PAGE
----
Atrial fibrillation (AF) is the most common heart rhythm disturbance associated with adverse prognosis. AF progression is characterized by a transition phase during which arrhythmic episodes frequency and duration increase until stabilization. The biological nature and chronology of the underlying processes participating to the arrhythmogenic substrate development are still unclear. Thus, our main goal is to characterize the molecular, cellular and tissular remodelling responsible for AF progression during the transition phase. Investigations will be performed in a clinically relevant animal model of AF (sheep) at different levels of integration. We will use physiological, clinical and biochemical approaches that integrate whole animal biology, high resolution imaging techniques and electrophysiology on single cardiomyocytes and whole hearts. The output shall be to improve the success rate of anti-arrhythmic therapies by suppressing the evolution of the arrhythmogenic substrate.


Relationships between endothelial dysfunction, obstruction and sudden death in hypertrophic cardiomyopathy

Relationships between endothelial dysfunction, obstruction and sudden death in hypertrophic cardiomyopathy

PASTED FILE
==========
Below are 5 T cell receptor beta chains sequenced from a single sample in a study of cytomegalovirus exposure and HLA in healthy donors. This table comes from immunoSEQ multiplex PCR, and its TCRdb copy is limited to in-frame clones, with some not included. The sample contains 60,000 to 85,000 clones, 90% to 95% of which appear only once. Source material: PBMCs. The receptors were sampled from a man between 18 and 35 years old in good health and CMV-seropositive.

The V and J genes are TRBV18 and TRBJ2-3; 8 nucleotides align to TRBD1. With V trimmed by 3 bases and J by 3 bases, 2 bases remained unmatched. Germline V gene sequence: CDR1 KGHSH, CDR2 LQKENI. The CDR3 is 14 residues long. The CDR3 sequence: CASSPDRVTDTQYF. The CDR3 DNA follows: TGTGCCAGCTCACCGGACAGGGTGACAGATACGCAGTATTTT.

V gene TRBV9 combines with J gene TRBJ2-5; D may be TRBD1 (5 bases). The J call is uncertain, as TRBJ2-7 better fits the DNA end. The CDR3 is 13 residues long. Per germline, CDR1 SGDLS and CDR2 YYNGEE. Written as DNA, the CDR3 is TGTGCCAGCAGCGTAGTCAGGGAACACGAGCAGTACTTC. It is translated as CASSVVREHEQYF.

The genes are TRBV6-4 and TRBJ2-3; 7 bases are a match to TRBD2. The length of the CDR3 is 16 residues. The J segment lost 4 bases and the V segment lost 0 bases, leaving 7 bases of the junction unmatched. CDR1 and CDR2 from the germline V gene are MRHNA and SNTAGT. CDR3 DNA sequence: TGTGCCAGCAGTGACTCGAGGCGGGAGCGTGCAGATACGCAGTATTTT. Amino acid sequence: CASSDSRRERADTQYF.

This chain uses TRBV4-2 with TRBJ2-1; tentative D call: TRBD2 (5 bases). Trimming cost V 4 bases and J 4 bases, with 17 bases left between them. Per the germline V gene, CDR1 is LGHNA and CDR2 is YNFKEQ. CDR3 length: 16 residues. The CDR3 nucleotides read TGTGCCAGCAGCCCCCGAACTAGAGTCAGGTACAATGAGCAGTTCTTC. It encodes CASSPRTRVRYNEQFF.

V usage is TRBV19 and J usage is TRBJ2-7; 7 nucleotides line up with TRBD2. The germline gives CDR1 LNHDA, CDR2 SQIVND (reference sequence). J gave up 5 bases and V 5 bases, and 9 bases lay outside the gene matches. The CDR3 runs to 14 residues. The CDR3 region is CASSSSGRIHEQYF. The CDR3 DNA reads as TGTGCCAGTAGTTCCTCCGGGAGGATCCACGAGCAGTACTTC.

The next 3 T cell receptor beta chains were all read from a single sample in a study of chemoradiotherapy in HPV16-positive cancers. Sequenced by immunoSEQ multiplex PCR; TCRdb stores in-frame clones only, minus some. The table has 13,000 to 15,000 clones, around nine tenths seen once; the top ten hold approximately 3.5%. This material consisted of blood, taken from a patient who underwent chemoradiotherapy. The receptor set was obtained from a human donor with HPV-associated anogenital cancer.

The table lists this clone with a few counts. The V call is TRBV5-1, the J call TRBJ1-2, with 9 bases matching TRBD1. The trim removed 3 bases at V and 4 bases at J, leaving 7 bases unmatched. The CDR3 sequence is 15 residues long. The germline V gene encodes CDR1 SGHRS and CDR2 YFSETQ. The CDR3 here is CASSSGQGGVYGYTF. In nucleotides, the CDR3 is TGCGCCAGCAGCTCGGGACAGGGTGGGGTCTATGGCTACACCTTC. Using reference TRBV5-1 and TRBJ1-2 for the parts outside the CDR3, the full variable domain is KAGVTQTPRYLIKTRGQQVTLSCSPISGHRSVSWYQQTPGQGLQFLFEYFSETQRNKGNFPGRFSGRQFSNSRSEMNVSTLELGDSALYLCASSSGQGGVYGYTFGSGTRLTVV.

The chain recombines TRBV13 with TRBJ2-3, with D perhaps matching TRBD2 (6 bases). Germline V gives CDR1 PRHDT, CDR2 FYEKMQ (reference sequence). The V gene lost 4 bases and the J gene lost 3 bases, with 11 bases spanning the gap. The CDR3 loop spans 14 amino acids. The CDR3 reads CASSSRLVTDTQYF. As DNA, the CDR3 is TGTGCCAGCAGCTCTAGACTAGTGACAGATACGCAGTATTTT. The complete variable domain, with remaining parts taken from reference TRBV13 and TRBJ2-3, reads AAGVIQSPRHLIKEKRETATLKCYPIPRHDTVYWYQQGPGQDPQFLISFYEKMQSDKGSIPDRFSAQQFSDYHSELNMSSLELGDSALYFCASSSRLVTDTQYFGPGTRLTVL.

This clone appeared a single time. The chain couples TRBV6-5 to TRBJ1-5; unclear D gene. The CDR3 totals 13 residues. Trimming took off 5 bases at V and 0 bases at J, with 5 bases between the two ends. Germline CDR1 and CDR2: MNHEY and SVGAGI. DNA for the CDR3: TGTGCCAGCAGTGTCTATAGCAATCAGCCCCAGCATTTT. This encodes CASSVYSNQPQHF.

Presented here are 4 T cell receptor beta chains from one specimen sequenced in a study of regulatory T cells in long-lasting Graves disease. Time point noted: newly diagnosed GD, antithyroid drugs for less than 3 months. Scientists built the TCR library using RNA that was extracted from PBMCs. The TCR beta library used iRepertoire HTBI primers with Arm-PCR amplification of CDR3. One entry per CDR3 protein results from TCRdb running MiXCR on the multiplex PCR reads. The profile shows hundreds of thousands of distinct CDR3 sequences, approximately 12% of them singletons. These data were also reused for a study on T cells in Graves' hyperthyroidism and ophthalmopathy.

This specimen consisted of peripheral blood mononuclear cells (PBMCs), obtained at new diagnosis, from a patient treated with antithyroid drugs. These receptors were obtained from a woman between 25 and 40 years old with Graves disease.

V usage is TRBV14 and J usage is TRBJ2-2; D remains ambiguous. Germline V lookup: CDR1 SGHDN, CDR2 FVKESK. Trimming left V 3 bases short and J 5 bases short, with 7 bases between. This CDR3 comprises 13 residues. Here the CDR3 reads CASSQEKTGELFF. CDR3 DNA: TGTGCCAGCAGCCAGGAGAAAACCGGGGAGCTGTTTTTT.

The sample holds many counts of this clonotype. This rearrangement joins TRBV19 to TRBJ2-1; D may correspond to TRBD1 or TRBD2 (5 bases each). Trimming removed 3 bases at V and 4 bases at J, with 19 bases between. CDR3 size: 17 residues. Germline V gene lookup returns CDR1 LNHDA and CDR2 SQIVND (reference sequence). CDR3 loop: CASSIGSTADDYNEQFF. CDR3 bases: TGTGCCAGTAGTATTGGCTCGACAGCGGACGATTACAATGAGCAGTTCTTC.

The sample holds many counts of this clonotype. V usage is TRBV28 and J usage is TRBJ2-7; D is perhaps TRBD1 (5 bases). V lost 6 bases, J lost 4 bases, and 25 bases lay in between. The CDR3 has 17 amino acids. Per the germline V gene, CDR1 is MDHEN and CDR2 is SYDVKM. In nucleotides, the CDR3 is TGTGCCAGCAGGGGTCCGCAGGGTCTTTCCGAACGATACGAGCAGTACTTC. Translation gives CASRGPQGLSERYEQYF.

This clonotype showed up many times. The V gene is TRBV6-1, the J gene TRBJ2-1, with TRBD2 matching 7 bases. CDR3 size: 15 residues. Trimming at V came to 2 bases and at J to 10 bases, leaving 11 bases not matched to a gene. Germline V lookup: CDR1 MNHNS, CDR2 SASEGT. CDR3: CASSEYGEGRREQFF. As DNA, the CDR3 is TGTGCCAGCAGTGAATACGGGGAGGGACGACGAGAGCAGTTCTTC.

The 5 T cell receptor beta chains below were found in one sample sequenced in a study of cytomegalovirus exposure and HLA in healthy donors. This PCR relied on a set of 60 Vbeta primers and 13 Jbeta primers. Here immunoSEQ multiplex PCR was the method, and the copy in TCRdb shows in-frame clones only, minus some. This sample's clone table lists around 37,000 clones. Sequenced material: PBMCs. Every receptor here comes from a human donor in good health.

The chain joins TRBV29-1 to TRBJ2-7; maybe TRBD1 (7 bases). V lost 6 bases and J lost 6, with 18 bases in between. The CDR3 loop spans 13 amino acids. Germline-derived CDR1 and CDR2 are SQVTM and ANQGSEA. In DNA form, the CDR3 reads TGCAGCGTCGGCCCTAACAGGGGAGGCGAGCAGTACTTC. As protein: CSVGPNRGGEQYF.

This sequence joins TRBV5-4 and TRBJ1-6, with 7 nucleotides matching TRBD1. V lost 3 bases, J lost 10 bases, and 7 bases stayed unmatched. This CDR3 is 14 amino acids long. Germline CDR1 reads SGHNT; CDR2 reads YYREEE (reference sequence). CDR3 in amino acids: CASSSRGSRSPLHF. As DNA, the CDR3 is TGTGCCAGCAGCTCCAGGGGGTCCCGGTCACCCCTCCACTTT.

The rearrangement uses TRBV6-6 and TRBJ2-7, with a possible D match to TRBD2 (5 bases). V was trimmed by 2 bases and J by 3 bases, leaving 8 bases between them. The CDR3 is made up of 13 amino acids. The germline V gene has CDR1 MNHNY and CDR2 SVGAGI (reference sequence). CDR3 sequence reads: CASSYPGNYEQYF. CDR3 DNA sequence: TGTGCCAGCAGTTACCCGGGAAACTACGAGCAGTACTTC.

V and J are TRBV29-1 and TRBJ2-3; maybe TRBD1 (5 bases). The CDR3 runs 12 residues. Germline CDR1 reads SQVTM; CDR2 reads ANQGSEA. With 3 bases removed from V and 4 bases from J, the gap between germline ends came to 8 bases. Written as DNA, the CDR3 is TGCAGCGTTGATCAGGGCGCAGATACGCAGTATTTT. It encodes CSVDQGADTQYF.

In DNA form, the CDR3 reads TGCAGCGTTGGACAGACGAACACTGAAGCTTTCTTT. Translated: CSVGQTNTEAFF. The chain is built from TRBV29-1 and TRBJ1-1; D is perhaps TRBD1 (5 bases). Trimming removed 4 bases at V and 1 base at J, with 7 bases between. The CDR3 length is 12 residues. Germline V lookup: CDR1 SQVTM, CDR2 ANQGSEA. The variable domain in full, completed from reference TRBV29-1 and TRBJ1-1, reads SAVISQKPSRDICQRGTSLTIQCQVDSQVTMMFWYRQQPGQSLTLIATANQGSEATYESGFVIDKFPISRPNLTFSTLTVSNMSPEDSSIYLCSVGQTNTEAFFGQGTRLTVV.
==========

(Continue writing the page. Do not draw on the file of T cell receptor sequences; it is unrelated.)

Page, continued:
Hypertrophic cardiomyopathy (HCM) is a chronic and debilitating hereditary cardiac condition that affects 1/500 people. It can be complicated (65% of patients) of left intraventricular (LV) obstruction responsible for exercise symptoms (dyspnea, chest pain, lipothymia) limiting daily physical activity, heart failure or sudden death (1%/ year). Intra-VG obstruction is a complex multifactorial dynamic phenomenon, partly influenced by load variations (including peripheral venous return). The translational research team (clinical and experimental) of Pr Lafitte and Dr. Réant has already recently shown that the provocable intra-VG obstruction in the CMH could be influenced by the position and the modalities of realization of a test of effort and therefore venous return. In parallel with this, it has also been shown by other teams that MHC may be associated with endothelial and peripheral microvascular dysfunction. The main scientific objective of this project will be to study the relationship between, on the one hand, the degree of endothelial dysfunction and abnormality of the venous network of the lower limbs in patients with symptomatic MCH (dyspnea or chest pain of effort) and on the other hand the degree of intra-VG obstruction of rest and / or provocative obstruction (= latent) to orthostatism and stress on treadmill. The seconda objective will be to study the relationship between this endothelial and venous dysfunction on the one hand and the known markers of ventricular rhythmic risk in the MHC on the other hand.